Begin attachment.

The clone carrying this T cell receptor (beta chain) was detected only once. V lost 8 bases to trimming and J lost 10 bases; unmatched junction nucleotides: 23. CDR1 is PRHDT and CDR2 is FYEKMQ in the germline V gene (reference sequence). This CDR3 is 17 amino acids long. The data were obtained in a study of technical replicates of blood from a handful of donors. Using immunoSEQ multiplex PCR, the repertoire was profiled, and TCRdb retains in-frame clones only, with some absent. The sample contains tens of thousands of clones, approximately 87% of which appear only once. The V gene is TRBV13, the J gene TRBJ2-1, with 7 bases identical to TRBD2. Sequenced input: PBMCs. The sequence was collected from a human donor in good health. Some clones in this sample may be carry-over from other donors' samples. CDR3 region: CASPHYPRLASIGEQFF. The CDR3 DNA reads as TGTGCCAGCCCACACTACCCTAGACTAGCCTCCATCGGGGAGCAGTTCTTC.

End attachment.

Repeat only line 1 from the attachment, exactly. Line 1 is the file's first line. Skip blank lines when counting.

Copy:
The clone carrying this T cell receptor (beta chain) was detected only once. V lost 8 bases to trimming and J lost 10 bases; unmatched junction nucleotides: 23. CDR1 is PRHDT and CDR2 is FYEKMQ in the germline V gene (reference sequence). This CDR3 is 17 amino acids long. The data were obtained in a study of technical replicates of blood from a handful of donors. Using immunoSEQ multiplex PCR, the repertoire was profiled, and TCRdb retains in-frame clones only, with some absent. The sample contains tens of thousands of clones, approximately 87% of which appear only once. The V gene is TRBV13, the J gene TRBJ2-1, with 7 bases identical to TRBD2. Sequenced input: PBMCs. The sequence was collected from a human donor in good health. Some clones in this sample may be carry-over from other donors' samples. CDR3 region: CASPHYPRLASIGEQFF. The CDR3 DNA reads as TGTGCCAGCCCACACTACCCTAGACTAGCCTCCATCGGGGAGCAGTTCTTC.